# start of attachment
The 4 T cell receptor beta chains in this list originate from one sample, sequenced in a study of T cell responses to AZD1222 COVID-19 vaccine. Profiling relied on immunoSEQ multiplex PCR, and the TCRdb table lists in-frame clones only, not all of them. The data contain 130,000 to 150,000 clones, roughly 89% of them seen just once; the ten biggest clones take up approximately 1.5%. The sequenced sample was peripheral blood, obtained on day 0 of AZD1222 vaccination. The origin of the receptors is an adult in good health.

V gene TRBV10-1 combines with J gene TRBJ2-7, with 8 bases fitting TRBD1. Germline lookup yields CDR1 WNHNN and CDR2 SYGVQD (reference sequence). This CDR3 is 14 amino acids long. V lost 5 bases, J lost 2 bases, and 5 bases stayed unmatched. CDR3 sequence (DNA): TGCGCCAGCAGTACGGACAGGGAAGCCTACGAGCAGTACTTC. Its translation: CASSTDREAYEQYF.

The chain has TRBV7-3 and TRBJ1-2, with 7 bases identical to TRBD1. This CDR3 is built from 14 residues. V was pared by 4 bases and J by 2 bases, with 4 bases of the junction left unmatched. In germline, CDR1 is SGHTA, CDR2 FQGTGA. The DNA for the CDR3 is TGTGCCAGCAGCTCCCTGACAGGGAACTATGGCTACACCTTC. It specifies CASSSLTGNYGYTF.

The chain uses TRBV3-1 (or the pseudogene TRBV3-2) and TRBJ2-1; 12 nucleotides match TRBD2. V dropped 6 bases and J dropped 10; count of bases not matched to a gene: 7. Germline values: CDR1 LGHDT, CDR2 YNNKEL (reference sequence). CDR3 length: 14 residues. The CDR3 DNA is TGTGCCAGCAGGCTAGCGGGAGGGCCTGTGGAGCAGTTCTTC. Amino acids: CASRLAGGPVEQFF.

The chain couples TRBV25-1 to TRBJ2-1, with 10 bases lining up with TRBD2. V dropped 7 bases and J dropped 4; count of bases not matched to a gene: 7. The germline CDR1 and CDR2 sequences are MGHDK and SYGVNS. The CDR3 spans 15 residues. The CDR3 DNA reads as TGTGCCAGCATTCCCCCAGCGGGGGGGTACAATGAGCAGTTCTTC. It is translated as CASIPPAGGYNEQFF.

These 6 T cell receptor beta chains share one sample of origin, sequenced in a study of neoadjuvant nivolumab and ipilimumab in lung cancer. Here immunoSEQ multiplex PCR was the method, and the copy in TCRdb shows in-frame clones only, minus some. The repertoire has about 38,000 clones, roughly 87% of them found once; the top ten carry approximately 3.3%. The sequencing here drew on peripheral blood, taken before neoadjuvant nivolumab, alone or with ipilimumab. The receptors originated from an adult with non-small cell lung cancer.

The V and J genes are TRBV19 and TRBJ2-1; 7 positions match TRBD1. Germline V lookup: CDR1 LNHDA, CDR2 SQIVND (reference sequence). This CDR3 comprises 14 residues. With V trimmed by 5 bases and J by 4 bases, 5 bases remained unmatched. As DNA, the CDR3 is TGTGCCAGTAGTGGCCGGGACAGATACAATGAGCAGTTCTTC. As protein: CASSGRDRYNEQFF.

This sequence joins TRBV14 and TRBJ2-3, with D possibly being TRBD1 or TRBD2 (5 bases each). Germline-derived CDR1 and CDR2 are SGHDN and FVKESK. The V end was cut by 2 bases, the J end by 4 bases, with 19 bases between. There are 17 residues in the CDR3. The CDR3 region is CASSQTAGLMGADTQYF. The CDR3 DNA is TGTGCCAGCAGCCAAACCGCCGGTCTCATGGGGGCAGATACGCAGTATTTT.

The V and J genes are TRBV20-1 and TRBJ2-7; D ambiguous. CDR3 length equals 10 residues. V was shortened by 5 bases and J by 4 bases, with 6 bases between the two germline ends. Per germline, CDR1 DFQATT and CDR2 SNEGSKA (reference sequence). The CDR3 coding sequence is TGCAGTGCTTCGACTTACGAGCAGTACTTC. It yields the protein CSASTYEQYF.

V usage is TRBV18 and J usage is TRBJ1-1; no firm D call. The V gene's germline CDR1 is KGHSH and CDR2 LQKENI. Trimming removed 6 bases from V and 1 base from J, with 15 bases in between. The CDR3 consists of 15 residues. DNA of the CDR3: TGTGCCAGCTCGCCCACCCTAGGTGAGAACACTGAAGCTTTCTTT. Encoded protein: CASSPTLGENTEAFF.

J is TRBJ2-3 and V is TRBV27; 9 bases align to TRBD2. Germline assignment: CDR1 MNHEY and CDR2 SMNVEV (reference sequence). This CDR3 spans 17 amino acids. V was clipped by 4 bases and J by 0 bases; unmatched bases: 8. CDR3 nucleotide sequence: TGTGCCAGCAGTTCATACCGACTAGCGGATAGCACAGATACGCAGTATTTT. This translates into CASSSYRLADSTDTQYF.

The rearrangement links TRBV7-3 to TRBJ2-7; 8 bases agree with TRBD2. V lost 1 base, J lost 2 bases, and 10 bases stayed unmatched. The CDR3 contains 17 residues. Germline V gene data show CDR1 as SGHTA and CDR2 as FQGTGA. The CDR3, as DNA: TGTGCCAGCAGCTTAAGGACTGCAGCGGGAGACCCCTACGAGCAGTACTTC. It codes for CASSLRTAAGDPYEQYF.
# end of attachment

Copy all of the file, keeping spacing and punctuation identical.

The 4 T cell receptor beta chains in this list originate from one sample, sequenced in a study of T cell responses to AZD1222 COVID-19 vaccine. Profiling relied on immunoSEQ multiplex PCR, and the TCRdb table lists in-frame clones only, not all of them. The data contain 130,000 to 150,000 clones, roughly 89% of them seen just once; the ten biggest clones take up approximately 1.5%. The sequenced sample was peripheral blood, obtained on day 0 of AZD1222 vaccination. The origin of the receptors is an adult in good health.

V gene TRBV10-1 combines with J gene TRBJ2-7, with 8 bases fitting TRBD1. Germline lookup yields CDR1 WNHNN and CDR2 SYGVQD (reference sequence). This CDR3 is 14 amino acids long. V lost 5 bases, J lost 2 bases, and 5 bases stayed unmatched. CDR3 sequence (DNA): TGCGCCAGCAGTACGGACAGGGAAGCCTACGAGCAGTACTTC. Its translation: CASSTDREAYEQYF.

The chain has TRBV7-3 and TRBJ1-2, with 7 bases identical to TRBD1. This CDR3 is built from 14 residues. V was pared by 4 bases and J by 2 bases, with 4 bases of the junction left unmatched. In germline, CDR1 is SGHTA, CDR2 FQGTGA. The DNA for the CDR3 is TGTGCCAGCAGCTCCCTGACAGGGAACTATGGCTACACCTTC. It specifies CASSSLTGNYGYTF.

The chain uses TRBV3-1 (or the pseudogene TRBV3-2) and TRBJ2-1; 12 nucleotides match TRBD2. V dropped 6 bases and J dropped 10; count of bases not matched to a gene: 7. Germline values: CDR1 LGHDT, CDR2 YNNKEL (reference sequence). CDR3 length: 14 residues. The CDR3 DNA is TGTGCCAGCAGGCTAGCGGGAGGGCCTGTGGAGCAGTTCTTC. Amino acids: CASRLAGGPVEQFF.

The chain couples TRBV25-1 to TRBJ2-1, with 10 bases lining up with TRBD2. V dropped 7 bases and J dropped 4; count of bases not matched to a gene: 7. The germline CDR1 and CDR2 sequences are MGHDK and SYGVNS. The CDR3 spans 15 residues. The CDR3 DNA reads as TGTGCCAGCATTCCCCCAGCGGGGGGGTACAATGAGCAGTTCTTC. It is translated as CASIPPAGGYNEQFF.

These 6 T cell receptor beta chains share one sample of origin, sequenced in a study of neoadjuvant nivolumab and ipilimumab in lung cancer. Here immunoSEQ multiplex PCR was the method, and the copy in TCRdb shows in-frame clones only, minus some. The repertoire has about 38,000 clones, roughly 87% of them found once; the top ten carry approximately 3.3%. The sequencing here drew on peripheral blood, taken before neoadjuvant nivolumab, alone or with ipilimumab. The receptors originated from an adult with non-small cell lung cancer.

The V and J genes are TRBV19 and TRBJ2-1; 7 positions match TRBD1. Germline V lookup: CDR1 LNHDA, CDR2 SQIVND (reference sequence). This CDR3 comprises 14 residues. With V trimmed by 5 bases and J by 4 bases, 5 bases remained unmatched. As DNA, the CDR3 is TGTGCCAGTAGTGGCCGGGACAGATACAATGAGCAGTTCTTC. As protein: CASSGRDRYNEQFF.

This sequence joins TRBV14 and TRBJ2-3, with D possibly being TRBD1 or TRBD2 (5 bases each). Germline-derived CDR1 and CDR2 are SGHDN and FVKESK. The V end was cut by 2 bases, the J end by 4 bases, with 19 bases between. There are 17 residues in the CDR3. The CDR3 region is CASSQTAGLMGADTQYF. The CDR3 DNA is TGTGCCAGCAGCCAAACCGCCGGTCTCATGGGGGCAGATACGCAGTATTTT.

The V and J genes are TRBV20-1 and TRBJ2-7; D ambiguous. CDR3 length equals 10 residues. V was shortened by 5 bases and J by 4 bases, with 6 bases between the two germline ends. Per germline, CDR1 DFQATT and CDR2 SNEGSKA (reference sequence). The CDR3 coding sequence is TGCAGTGCTTCGACTTACGAGCAGTACTTC. It yields the protein CSASTYEQYF.

V usage is TRBV18 and J usage is TRBJ1-1; no firm D call. The V gene's germline CDR1 is KGHSH and CDR2 LQKENI. Trimming removed 6 bases from V and 1 base from J, with 15 bases in between. The CDR3 consists of 15 residues. DNA of the CDR3: TGTGCCAGCTCGCCCACCCTAGGTGAGAACACTGAAGCTTTCTTT. Encoded protein: CASSPTLGENTEAFF.

J is TRBJ2-3 and V is TRBV27; 9 bases align to TRBD2. Germline assignment: CDR1 MNHEY and CDR2 SMNVEV (reference sequence). This CDR3 spans 17 amino acids. V was clipped by 4 bases and J by 0 bases; unmatched bases: 8. CDR3 nucleotide sequence: TGTGCCAGCAGTTCATACCGACTAGCGGATAGCACAGATACGCAGTATTTT. This translates into CASSSYRLADSTDTQYF.

The rearrangement links TRBV7-3 to TRBJ2-7; 8 bases agree with TRBD2. V lost 1 base, J lost 2 bases, and 10 bases stayed unmatched. The CDR3 contains 17 residues. Germline V gene data show CDR1 as SGHTA and CDR2 as FQGTGA. The CDR3, as DNA: TGTGCCAGCAGCTTAAGGACTGCAGCGGGAGACCCCTACGAGCAGTACTTC. It codes for CASSLRTAAGDPYEQYF.